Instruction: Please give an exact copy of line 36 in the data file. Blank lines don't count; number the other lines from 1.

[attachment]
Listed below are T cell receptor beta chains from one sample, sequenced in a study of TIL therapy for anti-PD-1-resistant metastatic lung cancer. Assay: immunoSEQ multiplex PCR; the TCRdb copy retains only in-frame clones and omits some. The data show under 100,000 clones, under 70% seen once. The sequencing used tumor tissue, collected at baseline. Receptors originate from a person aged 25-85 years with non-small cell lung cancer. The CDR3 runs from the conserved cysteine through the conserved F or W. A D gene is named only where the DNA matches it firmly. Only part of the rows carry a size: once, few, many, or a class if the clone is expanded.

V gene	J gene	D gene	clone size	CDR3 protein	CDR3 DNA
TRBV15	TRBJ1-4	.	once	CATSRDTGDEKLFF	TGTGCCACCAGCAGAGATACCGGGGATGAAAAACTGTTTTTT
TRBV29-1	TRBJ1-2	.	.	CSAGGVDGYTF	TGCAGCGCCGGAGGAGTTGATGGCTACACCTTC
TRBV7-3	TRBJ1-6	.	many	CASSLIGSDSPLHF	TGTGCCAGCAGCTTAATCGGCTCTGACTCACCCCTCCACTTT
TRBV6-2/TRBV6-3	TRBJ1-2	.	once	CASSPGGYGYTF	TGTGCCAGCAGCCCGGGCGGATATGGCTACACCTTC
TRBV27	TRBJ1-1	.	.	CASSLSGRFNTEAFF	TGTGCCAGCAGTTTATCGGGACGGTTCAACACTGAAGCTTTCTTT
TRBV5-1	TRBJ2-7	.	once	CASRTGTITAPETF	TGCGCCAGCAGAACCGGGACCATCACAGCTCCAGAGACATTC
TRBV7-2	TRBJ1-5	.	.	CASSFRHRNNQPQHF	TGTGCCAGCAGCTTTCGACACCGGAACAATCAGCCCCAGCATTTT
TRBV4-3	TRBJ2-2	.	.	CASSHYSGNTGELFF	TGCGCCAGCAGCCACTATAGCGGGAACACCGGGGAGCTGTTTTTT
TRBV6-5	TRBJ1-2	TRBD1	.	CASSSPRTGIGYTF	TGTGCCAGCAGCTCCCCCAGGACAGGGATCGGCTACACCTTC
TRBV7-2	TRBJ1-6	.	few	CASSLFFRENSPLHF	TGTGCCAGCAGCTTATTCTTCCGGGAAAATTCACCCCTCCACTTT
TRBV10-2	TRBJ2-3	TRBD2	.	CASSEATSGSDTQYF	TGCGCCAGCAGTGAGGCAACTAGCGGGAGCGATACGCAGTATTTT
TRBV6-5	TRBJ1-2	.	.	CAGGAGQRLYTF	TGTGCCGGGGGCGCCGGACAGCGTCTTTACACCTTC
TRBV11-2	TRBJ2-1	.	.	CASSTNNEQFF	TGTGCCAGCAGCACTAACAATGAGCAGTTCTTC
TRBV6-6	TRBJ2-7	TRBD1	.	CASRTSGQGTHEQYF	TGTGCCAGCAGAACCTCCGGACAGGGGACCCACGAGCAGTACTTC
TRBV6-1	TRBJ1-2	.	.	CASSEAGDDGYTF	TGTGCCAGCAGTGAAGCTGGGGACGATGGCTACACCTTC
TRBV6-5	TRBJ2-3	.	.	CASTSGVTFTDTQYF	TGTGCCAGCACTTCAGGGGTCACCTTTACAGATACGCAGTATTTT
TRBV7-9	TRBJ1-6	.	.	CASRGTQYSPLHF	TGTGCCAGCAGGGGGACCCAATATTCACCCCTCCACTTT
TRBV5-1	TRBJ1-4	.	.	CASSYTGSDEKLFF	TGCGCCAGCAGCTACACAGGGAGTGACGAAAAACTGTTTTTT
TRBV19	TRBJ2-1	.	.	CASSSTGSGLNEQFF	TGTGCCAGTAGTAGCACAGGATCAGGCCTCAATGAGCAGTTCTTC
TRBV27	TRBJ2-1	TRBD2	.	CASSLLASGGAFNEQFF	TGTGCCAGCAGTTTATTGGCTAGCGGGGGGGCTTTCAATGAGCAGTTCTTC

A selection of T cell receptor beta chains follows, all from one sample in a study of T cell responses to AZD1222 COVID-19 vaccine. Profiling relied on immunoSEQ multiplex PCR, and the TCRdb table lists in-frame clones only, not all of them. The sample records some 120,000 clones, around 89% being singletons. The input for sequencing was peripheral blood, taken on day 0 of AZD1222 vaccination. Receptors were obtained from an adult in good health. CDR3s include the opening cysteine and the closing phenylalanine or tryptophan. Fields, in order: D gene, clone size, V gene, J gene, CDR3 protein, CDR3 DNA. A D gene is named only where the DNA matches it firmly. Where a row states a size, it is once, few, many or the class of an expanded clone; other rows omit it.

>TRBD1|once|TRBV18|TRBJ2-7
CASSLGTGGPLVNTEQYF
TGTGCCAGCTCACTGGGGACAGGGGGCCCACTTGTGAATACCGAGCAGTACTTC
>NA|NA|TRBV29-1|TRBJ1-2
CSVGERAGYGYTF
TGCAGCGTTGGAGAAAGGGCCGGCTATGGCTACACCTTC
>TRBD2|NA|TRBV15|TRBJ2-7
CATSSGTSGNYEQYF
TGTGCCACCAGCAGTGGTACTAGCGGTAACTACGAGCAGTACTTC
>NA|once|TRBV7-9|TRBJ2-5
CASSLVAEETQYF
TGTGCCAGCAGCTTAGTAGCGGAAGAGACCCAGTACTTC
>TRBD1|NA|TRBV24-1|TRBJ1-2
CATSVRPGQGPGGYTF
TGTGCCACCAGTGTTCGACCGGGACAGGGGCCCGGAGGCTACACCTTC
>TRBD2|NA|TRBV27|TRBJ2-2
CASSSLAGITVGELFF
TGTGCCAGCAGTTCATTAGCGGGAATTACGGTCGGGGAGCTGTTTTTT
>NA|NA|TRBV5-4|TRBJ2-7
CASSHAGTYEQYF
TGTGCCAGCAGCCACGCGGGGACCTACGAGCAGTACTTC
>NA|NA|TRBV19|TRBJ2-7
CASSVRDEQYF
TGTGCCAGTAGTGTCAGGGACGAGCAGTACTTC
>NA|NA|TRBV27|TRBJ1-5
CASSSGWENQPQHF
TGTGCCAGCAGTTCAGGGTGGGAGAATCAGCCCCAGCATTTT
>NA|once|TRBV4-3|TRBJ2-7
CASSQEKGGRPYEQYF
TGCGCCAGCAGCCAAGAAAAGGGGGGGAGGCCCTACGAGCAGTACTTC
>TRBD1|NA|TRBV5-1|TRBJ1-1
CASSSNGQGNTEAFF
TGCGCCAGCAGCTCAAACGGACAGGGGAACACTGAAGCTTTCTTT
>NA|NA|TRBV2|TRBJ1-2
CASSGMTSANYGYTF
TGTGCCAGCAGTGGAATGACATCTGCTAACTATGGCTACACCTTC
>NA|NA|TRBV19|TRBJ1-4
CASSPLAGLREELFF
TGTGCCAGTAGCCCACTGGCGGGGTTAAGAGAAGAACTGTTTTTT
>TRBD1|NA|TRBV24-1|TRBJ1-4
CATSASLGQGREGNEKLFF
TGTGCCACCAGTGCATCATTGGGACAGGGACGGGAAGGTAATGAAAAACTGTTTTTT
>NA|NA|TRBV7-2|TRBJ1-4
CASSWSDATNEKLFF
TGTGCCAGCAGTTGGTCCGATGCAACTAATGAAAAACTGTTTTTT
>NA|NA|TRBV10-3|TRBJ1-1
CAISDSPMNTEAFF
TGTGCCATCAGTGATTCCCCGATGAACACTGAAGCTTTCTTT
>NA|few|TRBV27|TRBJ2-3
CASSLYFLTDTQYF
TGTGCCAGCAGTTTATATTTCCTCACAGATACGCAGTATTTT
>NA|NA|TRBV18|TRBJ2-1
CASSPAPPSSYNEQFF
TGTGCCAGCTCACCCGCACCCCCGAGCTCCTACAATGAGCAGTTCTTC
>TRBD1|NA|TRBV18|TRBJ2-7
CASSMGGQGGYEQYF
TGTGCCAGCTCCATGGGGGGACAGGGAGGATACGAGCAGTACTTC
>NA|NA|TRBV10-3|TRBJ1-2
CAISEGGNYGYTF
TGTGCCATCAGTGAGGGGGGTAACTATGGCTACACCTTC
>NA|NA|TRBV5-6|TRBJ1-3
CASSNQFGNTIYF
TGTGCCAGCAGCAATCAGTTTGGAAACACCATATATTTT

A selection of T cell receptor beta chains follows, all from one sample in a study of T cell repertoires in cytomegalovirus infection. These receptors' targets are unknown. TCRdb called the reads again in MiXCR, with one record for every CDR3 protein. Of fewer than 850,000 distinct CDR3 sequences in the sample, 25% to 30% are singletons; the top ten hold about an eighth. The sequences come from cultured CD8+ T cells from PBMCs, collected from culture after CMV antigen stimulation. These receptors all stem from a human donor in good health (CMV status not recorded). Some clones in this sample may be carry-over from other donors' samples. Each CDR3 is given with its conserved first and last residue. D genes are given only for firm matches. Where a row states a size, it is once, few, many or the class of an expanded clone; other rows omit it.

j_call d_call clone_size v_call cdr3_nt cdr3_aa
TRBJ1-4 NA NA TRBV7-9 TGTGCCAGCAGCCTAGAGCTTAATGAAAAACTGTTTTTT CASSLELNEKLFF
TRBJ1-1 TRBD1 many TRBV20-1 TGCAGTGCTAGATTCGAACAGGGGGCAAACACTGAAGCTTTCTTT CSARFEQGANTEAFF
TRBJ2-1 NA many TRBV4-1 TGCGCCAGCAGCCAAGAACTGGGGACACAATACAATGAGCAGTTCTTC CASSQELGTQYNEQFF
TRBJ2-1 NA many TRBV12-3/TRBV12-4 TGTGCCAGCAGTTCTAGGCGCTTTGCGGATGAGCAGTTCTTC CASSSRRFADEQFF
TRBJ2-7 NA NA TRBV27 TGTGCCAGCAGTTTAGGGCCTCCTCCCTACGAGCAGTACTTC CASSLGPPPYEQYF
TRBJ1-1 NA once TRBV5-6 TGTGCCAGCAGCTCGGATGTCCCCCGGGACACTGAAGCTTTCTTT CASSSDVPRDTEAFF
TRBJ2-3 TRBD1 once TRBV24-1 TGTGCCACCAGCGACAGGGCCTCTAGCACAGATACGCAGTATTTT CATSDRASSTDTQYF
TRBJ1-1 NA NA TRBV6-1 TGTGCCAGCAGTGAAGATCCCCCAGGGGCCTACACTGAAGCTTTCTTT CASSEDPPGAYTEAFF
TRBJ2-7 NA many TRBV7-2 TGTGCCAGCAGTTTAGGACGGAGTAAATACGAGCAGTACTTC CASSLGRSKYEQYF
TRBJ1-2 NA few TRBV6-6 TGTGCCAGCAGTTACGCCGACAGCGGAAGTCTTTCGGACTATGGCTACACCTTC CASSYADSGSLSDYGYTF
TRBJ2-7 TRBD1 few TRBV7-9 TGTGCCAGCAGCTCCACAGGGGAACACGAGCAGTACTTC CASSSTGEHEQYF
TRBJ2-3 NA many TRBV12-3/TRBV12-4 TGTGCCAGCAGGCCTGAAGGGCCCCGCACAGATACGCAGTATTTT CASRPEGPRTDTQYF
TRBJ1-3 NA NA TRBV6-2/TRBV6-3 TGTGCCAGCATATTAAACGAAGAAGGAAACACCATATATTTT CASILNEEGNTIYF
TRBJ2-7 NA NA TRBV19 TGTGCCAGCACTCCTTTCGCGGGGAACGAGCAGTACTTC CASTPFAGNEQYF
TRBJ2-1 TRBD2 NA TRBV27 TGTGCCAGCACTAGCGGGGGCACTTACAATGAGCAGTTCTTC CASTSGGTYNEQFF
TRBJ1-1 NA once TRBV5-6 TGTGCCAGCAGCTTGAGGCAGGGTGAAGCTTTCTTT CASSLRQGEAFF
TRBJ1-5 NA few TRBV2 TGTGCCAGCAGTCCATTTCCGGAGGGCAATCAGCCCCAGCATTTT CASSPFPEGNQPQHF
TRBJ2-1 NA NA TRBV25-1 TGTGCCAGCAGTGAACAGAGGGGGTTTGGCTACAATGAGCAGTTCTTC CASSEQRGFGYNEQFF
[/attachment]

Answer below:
>TRBD1|NA|TRBV24-1|TRBJ1-2